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Why You Might Reconsider that Oceanfront Home

Why You Might Reconsider that Oceanfront Home

Residential News » Global Property Beat | By Kevin Brass | November 12, 2013 8:56 AM ET



The deadly storm raging through southern Asia is a stark reminder of nature's ability to dramatically change the landscape. Typhoons with 190 mph winds can alter geography and turn a waterfront home into driftwood with remarkable ease.

Sooner or later, rising seas will dramatically impact coastlines around the world, most experts agree. The science of climate change is nuanced, but there is little disagreement that water levels are rising.

That is not good news for Miami Beach, where I live, the city often voted the City Most Likely to Submerge. South Florida is considered the frontlines in the struggle against rising seas.

The Miami Herald and public radio station WLRN-FM recently cooperated on Elevation Zero, an in-depth investigation of the rising seas and the impact on Florida. Sea levels are expected to rise three to seven inches by 2030 and nine to 24 inches by 2060, leading at least some real estate professionals to reconsider their approach to waterfront property, the Herald reports. A one-foot rise in sea level could cause the region's property values to drop by $4 billion, the Herald reports.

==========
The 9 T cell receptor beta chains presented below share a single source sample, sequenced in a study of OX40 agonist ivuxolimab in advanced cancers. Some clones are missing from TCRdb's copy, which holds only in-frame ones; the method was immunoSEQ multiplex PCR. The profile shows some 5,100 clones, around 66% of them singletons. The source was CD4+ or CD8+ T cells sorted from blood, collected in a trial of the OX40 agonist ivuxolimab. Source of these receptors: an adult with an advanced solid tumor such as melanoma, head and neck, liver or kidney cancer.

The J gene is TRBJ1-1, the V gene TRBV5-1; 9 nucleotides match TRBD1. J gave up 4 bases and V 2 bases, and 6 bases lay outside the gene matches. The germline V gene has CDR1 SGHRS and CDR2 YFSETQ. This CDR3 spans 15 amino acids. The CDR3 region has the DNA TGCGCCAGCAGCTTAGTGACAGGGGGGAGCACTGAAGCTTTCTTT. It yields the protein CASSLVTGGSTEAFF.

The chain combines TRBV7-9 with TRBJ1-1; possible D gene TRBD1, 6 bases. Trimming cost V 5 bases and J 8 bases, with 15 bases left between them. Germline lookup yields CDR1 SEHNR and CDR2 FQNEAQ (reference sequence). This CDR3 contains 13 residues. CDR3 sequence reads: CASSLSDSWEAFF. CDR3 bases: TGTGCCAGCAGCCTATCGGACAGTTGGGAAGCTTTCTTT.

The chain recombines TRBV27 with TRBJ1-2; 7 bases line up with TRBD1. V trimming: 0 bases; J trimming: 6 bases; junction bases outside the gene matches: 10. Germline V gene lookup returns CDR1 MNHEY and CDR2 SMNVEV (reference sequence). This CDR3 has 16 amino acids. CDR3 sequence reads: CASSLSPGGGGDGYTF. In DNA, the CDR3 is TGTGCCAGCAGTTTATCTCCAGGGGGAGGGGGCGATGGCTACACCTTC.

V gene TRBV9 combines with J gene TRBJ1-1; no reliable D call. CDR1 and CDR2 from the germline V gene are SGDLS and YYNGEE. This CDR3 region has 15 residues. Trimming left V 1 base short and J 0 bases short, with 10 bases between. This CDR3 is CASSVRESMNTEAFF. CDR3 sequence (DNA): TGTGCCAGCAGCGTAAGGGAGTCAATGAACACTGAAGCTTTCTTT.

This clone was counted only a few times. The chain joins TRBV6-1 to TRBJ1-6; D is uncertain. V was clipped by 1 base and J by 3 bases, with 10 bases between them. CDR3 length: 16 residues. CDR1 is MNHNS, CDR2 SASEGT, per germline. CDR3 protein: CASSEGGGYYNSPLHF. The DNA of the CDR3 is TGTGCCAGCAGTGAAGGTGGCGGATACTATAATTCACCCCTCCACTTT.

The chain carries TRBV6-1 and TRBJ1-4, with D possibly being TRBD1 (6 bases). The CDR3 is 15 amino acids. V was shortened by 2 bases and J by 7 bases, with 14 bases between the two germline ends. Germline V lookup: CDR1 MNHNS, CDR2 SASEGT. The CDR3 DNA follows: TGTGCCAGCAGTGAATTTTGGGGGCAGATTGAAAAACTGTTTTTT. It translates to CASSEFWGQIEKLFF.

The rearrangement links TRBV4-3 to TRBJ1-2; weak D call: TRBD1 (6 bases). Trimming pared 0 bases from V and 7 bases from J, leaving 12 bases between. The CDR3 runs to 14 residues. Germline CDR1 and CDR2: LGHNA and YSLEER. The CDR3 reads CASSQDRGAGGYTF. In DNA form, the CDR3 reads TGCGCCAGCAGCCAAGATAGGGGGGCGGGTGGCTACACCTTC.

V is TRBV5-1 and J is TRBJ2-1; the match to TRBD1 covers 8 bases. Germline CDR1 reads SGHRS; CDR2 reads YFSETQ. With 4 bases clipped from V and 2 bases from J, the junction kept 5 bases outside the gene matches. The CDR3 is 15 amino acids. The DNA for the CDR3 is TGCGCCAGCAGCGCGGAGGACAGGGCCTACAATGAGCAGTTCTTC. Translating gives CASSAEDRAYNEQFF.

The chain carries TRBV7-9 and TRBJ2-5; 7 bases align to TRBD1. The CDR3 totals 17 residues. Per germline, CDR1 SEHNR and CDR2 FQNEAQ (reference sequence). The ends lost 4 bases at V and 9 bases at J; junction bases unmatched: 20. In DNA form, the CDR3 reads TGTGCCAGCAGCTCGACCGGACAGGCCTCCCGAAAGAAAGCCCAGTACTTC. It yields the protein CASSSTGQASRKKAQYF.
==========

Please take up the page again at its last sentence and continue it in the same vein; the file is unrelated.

At the recent National Association of Realtors Conference, Scott Muldavin, president of consulting firm The Muldavin Company Inc., listed climate change and weather patterns as one of the key issues facing the real estate industry. And flood insurance was a hot topic during the conference, with many homeowners facing dramatically higher rates due to a change to government policy. Some homeowners could see an 800 percent increase in their flood insurance premiums.

"Uncertainty surrounding drastic increases in flood insurance premiums for coverage under the National Flood Insurance Program is negatively impacting transactions and the nation's real estate recovery," NAR announced.

But rising seas are a true global issue. The World Bank recently warned that a rise in sea levels could have a "catastrophic effect" in the Caribbean. Some small islands in the South Pacific might disappear when sea levels rise. 

Perhaps the most dramatic illustration of the potential impact of rising seas was prepared by National Geographic. The group prepared interactive maps illustrating the changes in the global geography if all the ice on Earth melts.

Sea levels would rise 216 feet if the five million cubic miles of ice melts. Entire cities would disappear. The good news: it might take 5,000 years for all the ice to melt, some scientists estimate.

Click image for National Geographic's Interactive Rising Seas maps:

Rising-Seas_Ineractive-Map.jpg



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